“I'm totally obsessed with Glee.”
You're having lunch with a group of coworkers. The conversation turns to T.V. shows. You say this to express your opinion about your favorite show.
I'm totally obsessed with Glee.
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In casual conversation, when you want to exaggerate an action or description, you use the adverb "totally". Here are some common examples of how "totally" is used:
I'm so sorry, I totally forgot to call you!
New Orleans was totally destroyed by the hurricane.
New York is totally different than it was back in the '80s.
Yes, I totally agree.
Evan's reaction was totally unexpected.
A slightly more formal word with a similar meaning is "completely". "Completely" could be used instead of "totally" in any of the examples above.
I'm obsessed with (something)
To be "obsessed with" something means to think about it constantly. For example, if a guy is "obsessed with" a girl, he will think about her all the time. He might talk about her a lot, or try to find out information about her. Other things that people can be "obsessed with" are:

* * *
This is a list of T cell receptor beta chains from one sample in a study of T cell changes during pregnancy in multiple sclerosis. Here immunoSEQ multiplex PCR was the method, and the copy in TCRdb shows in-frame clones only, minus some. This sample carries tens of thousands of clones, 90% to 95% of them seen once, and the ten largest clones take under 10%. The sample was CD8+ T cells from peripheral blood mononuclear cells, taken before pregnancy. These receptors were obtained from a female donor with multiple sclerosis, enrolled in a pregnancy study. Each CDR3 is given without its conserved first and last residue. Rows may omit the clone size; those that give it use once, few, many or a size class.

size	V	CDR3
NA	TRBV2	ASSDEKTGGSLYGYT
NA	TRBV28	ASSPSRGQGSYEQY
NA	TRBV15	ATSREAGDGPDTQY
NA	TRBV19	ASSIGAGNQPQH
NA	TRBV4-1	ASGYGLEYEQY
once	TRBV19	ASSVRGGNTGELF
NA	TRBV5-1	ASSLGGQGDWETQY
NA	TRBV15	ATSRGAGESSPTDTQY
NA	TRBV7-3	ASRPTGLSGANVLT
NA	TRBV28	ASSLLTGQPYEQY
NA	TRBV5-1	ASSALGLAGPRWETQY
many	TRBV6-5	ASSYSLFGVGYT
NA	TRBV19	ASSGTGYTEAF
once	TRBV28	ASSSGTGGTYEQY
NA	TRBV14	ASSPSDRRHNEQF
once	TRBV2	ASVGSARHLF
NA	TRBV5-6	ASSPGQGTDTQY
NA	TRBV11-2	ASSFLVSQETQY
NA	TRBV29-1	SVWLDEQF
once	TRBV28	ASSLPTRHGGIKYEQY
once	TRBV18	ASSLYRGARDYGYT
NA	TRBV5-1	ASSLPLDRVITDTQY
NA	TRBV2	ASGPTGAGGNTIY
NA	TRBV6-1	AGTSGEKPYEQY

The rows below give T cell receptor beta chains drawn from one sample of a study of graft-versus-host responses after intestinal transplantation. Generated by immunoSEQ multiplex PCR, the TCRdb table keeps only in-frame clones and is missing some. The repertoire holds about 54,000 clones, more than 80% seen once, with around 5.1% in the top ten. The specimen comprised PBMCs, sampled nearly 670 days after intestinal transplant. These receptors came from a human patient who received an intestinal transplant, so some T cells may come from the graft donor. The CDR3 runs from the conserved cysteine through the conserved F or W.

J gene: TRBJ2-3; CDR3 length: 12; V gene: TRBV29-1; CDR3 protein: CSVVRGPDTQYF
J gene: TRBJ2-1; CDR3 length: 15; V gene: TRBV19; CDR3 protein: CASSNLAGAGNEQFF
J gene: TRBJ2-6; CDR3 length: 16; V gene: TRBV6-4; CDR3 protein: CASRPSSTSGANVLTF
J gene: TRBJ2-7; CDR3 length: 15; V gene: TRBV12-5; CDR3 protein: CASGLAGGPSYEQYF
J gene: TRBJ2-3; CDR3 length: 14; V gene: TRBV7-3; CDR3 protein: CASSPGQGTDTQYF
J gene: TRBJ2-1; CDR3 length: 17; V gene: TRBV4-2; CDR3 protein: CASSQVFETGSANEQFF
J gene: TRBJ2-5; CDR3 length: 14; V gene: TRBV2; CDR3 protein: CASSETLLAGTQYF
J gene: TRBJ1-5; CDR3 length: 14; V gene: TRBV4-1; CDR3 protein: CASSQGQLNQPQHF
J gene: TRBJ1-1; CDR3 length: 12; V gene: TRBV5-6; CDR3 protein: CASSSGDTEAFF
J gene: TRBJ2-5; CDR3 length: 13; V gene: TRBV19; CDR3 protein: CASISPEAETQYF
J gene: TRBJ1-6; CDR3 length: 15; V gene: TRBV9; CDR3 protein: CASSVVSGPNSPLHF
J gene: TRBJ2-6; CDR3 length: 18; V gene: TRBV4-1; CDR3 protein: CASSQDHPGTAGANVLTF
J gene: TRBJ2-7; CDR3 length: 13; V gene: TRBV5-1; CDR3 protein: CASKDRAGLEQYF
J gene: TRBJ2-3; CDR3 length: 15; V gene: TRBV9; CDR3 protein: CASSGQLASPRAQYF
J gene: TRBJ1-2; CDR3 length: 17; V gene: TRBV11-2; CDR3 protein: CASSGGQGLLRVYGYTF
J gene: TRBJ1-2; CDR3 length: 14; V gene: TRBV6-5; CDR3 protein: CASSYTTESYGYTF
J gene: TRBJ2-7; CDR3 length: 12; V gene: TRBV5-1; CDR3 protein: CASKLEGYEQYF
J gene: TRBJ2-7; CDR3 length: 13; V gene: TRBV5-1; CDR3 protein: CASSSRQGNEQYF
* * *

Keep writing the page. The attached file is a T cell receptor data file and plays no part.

...obsessed with sex
...obsessed with your weight
...obsessed with your appearance
The word "obsessed" doesn't have a very positive meaning when you use it to talk about someone else. But in the past few years people are using it more and more to talk about themselves. When you admit that you're "obsessed with" something, it means that you're really interested in it, and you don't stop thinking about it. For example, the PhraseMix profile page on Twitter says:
Obsessed with finding the best way to learn language.
If a person really likes a T.V. show, a comic book series, a fashion designer, etc., they might tell you that they're "obsessed with" it.